Tuesday, 9 December 2008

Michael Mann "Heat" Interview

Click here for one of the best written interviews with Michael Mann on his 1995 film "Heat". For me, the most interesting line out of this, which really highlights why I perhaps find his films so moving is the following observation:

Interview, Dec, 1995 by Graham Fuller

GF: Heat doesn't take sides or moralize about who's good or who's bad.

MM: One of the ex-convicts we talked to during the research period described how, no matter how pathological someone doing life in Folsom without the possibility of parole might be, there's one day every two months at three in the morning when [the lifer] wakes up and says to himself, like a ten- or twelve-year-old boy, "How did I fuck my life up this bad? How did I end up like this?" The point is, everybody has emotions, regrets, expectations. People don't walk around as a personification of moral conclusions. They walk around with the package of who they are. That's real. It's also very dramatic.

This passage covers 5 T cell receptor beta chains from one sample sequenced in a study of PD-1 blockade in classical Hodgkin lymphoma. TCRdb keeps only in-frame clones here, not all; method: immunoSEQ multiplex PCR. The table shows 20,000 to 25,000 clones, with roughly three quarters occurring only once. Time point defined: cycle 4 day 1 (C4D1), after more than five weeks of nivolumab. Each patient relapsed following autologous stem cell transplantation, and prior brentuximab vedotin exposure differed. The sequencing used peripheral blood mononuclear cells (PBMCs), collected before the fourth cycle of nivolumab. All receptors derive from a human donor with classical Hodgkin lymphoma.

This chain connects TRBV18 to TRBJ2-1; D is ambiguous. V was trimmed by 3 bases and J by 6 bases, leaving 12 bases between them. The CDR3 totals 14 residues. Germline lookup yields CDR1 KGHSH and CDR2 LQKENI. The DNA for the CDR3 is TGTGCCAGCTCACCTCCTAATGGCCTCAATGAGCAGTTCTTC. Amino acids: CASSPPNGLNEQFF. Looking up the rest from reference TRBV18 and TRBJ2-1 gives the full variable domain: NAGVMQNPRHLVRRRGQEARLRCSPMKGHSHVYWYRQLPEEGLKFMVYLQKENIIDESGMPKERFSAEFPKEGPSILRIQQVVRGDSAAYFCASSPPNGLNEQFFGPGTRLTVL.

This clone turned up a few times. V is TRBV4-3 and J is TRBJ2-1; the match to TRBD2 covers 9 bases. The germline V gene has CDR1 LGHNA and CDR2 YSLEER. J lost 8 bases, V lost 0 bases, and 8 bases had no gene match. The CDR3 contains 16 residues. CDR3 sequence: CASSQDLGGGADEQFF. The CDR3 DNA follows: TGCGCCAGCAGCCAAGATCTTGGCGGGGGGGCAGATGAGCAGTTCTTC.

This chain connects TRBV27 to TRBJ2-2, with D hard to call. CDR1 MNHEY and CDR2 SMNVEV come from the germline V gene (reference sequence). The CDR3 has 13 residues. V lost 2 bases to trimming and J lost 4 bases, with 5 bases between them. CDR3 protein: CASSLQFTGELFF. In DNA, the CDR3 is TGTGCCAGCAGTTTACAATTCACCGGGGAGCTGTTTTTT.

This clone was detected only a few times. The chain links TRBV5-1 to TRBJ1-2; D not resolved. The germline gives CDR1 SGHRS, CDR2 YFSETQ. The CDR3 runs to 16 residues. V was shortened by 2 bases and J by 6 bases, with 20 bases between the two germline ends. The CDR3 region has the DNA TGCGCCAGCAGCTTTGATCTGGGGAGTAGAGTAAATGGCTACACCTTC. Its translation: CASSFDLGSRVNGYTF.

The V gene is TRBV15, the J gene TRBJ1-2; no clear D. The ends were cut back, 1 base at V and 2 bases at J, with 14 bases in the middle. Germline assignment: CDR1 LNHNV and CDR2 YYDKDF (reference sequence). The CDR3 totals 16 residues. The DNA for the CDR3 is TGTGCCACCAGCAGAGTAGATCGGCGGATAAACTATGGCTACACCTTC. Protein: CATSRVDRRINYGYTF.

That statement by Mann is actually quite profound and reflects something I deeply believe in - that despite how screwed up a life gets, each one of us has the capacity to recognize we are screwed up. Now it is another thing to know what good is, and know what to do about our waywardness. But in recognizing we are screwed up gives way to the fact that there is a plumbline for humanity - a place of order, balance that manifests goodness. There are glimpses of this searching for balance in Heat. Every person comes from a unique background, some are severely emotionally deprived, creating all kinds of sociopaths and emotionally indifferent characters. But can we judge them? Aren't we all searching for balance, for everything to make sense in this twisted world - and yet we often see an image of our world distorted through our own backgrounds and experiences, and therefore make our decisions based on ill founded conclusions. I love Michael Mann's films, because he too seems to connect with this very idea about humanity, allowing his characters to briefly question themselves. We see them connect and wrestle with their waywardness - Mann brings an almost redemptive like quality in some of his protaganists, despite the extreme, destructive nature of their personalities. I like that. The people out there that are most screwed up, are those that think they aren't. But there is hope...

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